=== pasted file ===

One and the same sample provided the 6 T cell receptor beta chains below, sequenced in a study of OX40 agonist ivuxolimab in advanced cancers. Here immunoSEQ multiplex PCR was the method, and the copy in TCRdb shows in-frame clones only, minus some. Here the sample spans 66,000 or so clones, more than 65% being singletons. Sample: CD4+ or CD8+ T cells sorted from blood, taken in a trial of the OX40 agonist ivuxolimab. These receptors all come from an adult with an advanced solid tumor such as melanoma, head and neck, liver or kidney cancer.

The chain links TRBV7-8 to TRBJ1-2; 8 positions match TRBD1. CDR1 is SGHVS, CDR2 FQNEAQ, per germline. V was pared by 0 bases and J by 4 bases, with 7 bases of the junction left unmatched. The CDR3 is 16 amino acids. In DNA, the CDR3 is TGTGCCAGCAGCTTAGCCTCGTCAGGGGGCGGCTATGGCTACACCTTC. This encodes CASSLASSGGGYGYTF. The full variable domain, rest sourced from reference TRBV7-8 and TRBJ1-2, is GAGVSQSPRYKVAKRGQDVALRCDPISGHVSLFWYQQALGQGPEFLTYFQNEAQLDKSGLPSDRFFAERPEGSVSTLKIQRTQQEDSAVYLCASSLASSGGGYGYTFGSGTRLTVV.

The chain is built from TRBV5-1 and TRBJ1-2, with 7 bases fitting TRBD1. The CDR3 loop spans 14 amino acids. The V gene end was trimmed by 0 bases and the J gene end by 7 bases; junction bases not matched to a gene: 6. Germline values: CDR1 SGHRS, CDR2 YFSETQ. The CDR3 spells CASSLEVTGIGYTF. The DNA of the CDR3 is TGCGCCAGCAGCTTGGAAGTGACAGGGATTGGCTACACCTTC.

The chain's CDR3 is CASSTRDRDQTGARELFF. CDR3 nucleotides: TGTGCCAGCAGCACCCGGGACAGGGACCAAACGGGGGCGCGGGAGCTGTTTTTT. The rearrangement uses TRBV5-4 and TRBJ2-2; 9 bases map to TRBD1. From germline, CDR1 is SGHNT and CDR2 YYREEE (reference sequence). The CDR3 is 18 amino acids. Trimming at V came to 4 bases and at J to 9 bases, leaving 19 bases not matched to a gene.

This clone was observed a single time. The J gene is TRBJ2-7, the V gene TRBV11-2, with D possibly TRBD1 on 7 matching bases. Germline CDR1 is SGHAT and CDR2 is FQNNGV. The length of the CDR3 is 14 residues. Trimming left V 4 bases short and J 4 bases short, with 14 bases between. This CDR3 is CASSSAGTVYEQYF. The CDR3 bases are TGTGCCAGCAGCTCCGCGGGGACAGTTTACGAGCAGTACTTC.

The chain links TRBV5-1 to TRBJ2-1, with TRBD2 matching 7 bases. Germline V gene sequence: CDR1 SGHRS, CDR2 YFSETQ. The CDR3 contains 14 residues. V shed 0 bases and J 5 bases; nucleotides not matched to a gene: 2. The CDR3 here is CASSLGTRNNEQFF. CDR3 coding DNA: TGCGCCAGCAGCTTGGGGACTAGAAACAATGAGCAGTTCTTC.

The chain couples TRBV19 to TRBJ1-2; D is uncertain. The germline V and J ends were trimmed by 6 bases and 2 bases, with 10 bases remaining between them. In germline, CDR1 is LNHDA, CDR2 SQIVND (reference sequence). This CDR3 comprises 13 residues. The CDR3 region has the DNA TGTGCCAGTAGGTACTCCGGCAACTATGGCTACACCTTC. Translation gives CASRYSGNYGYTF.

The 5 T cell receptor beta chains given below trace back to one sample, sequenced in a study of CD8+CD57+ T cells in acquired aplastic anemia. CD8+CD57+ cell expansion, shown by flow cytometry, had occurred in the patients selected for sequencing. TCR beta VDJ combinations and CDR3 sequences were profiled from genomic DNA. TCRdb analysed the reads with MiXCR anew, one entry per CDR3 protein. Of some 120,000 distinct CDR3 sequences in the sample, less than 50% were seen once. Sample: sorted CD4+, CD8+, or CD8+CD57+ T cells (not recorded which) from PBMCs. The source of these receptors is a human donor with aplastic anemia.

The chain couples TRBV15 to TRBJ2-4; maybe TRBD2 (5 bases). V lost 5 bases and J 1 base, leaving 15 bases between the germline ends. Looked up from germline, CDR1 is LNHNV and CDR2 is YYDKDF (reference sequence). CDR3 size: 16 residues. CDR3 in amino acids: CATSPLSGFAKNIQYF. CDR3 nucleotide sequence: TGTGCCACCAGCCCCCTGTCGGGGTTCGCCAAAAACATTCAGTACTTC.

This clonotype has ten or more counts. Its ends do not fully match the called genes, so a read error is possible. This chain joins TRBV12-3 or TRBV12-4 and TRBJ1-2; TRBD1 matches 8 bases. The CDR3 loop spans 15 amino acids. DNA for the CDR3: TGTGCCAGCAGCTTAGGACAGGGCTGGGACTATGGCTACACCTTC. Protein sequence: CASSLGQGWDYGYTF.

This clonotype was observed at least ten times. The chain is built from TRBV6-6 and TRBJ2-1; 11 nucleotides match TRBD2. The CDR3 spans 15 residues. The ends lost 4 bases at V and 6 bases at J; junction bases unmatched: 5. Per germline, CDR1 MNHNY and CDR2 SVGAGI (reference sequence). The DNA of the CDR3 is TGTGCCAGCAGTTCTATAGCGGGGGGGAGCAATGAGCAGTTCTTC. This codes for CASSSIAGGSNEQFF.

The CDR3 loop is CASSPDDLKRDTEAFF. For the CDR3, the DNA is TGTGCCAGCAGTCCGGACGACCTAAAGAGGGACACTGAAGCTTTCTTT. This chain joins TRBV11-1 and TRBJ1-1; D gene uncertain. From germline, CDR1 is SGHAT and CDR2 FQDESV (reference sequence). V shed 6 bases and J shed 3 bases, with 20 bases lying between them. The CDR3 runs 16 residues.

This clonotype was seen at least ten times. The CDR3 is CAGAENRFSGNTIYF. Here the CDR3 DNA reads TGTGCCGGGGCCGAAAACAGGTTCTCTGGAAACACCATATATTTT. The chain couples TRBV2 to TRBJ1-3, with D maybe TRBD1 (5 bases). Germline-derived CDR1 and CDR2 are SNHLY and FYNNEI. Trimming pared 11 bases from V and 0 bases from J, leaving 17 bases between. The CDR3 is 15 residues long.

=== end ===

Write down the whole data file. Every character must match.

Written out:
One and the same sample provided the 6 T cell receptor beta chains below, sequenced in a study of OX40 agonist ivuxolimab in advanced cancers. Here immunoSEQ multiplex PCR was the method, and the copy in TCRdb shows in-frame clones only, minus some. Here the sample spans 66,000 or so clones, more than 65% being singletons. Sample: CD4+ or CD8+ T cells sorted from blood, taken in a trial of the OX40 agonist ivuxolimab. These receptors all come from an adult with an advanced solid tumor such as melanoma, head and neck, liver or kidney cancer.

The chain links TRBV7-8 to TRBJ1-2; 8 positions match TRBD1. CDR1 is SGHVS, CDR2 FQNEAQ, per germline. V was pared by 0 bases and J by 4 bases, with 7 bases of the junction left unmatched. The CDR3 is 16 amino acids. In DNA, the CDR3 is TGTGCCAGCAGCTTAGCCTCGTCAGGGGGCGGCTATGGCTACACCTTC. This encodes CASSLASSGGGYGYTF. The full variable domain, rest sourced from reference TRBV7-8 and TRBJ1-2, is GAGVSQSPRYKVAKRGQDVALRCDPISGHVSLFWYQQALGQGPEFLTYFQNEAQLDKSGLPSDRFFAERPEGSVSTLKIQRTQQEDSAVYLCASSLASSGGGYGYTFGSGTRLTVV.

The chain is built from TRBV5-1 and TRBJ1-2, with 7 bases fitting TRBD1. The CDR3 loop spans 14 amino acids. The V gene end was trimmed by 0 bases and the J gene end by 7 bases; junction bases not matched to a gene: 6. Germline values: CDR1 SGHRS, CDR2 YFSETQ. The CDR3 spells CASSLEVTGIGYTF. The DNA of the CDR3 is TGCGCCAGCAGCTTGGAAGTGACAGGGATTGGCTACACCTTC.

The chain's CDR3 is CASSTRDRDQTGARELFF. CDR3 nucleotides: TGTGCCAGCAGCACCCGGGACAGGGACCAAACGGGGGCGCGGGAGCTGTTTTTT. The rearrangement uses TRBV5-4 and TRBJ2-2; 9 bases map to TRBD1. From germline, CDR1 is SGHNT and CDR2 YYREEE (reference sequence). The CDR3 is 18 amino acids. Trimming at V came to 4 bases and at J to 9 bases, leaving 19 bases not matched to a gene.

This clone was observed a single time. The J gene is TRBJ2-7, the V gene TRBV11-2, with D possibly TRBD1 on 7 matching bases. Germline CDR1 is SGHAT and CDR2 is FQNNGV. The length of the CDR3 is 14 residues. Trimming left V 4 bases short and J 4 bases short, with 14 bases between. This CDR3 is CASSSAGTVYEQYF. The CDR3 bases are TGTGCCAGCAGCTCCGCGGGGACAGTTTACGAGCAGTACTTC.

The chain links TRBV5-1 to TRBJ2-1, with TRBD2 matching 7 bases. Germline V gene sequence: CDR1 SGHRS, CDR2 YFSETQ. The CDR3 contains 14 residues. V shed 0 bases and J 5 bases; nucleotides not matched to a gene: 2. The CDR3 here is CASSLGTRNNEQFF. CDR3 coding DNA: TGCGCCAGCAGCTTGGGGACTAGAAACAATGAGCAGTTCTTC.

The chain couples TRBV19 to TRBJ1-2; D is uncertain. The germline V and J ends were trimmed by 6 bases and 2 bases, with 10 bases remaining between them. In germline, CDR1 is LNHDA, CDR2 SQIVND (reference sequence). This CDR3 comprises 13 residues. The CDR3 region has the DNA TGTGCCAGTAGGTACTCCGGCAACTATGGCTACACCTTC. Translation gives CASRYSGNYGYTF.

The 5 T cell receptor beta chains given below trace back to one sample, sequenced in a study of CD8+CD57+ T cells in acquired aplastic anemia. CD8+CD57+ cell expansion, shown by flow cytometry, had occurred in the patients selected for sequencing. TCR beta VDJ combinations and CDR3 sequences were profiled from genomic DNA. TCRdb analysed the reads with MiXCR anew, one entry per CDR3 protein. Of some 120,000 distinct CDR3 sequences in the sample, less than 50% were seen once. Sample: sorted CD4+, CD8+, or CD8+CD57+ T cells (not recorded which) from PBMCs. The source of these receptors is a human donor with aplastic anemia.

The chain couples TRBV15 to TRBJ2-4; maybe TRBD2 (5 bases). V lost 5 bases and J 1 base, leaving 15 bases between the germline ends. Looked up from germline, CDR1 is LNHNV and CDR2 is YYDKDF (reference sequence). CDR3 size: 16 residues. CDR3 in amino acids: CATSPLSGFAKNIQYF. CDR3 nucleotide sequence: TGTGCCACCAGCCCCCTGTCGGGGTTCGCCAAAAACATTCAGTACTTC.

This clonotype has ten or more counts. Its ends do not fully match the called genes, so a read error is possible. This chain joins TRBV12-3 or TRBV12-4 and TRBJ1-2; TRBD1 matches 8 bases. The CDR3 loop spans 15 amino acids. DNA for the CDR3: TGTGCCAGCAGCTTAGGACAGGGCTGGGACTATGGCTACACCTTC. Protein sequence: CASSLGQGWDYGYTF.

This clonotype was observed at least ten times. The chain is built from TRBV6-6 and TRBJ2-1; 11 nucleotides match TRBD2. The CDR3 spans 15 residues. The ends lost 4 bases at V and 6 bases at J; junction bases unmatched: 5. Per germline, CDR1 MNHNY and CDR2 SVGAGI (reference sequence). The DNA of the CDR3 is TGTGCCAGCAGTTCTATAGCGGGGGGGAGCAATGAGCAGTTCTTC. This codes for CASSSIAGGSNEQFF.

The CDR3 loop is CASSPDDLKRDTEAFF. For the CDR3, the DNA is TGTGCCAGCAGTCCGGACGACCTAAAGAGGGACACTGAAGCTTTCTTT. This chain joins TRBV11-1 and TRBJ1-1; D gene uncertain. From germline, CDR1 is SGHAT and CDR2 FQDESV (reference sequence). V shed 6 bases and J shed 3 bases, with 20 bases lying between them. The CDR3 runs 16 residues.

This clonotype was seen at least ten times. The CDR3 is CAGAENRFSGNTIYF. Here the CDR3 DNA reads TGTGCCGGGGCCGAAAACAGGTTCTCTGGAAACACCATATATTTT. The chain couples TRBV2 to TRBJ1-3, with D maybe TRBD1 (5 bases). Germline-derived CDR1 and CDR2 are SNHLY and FYNNEI. Trimming pared 11 bases from V and 0 bases from J, leaving 17 bases between. The CDR3 is 15 residues long.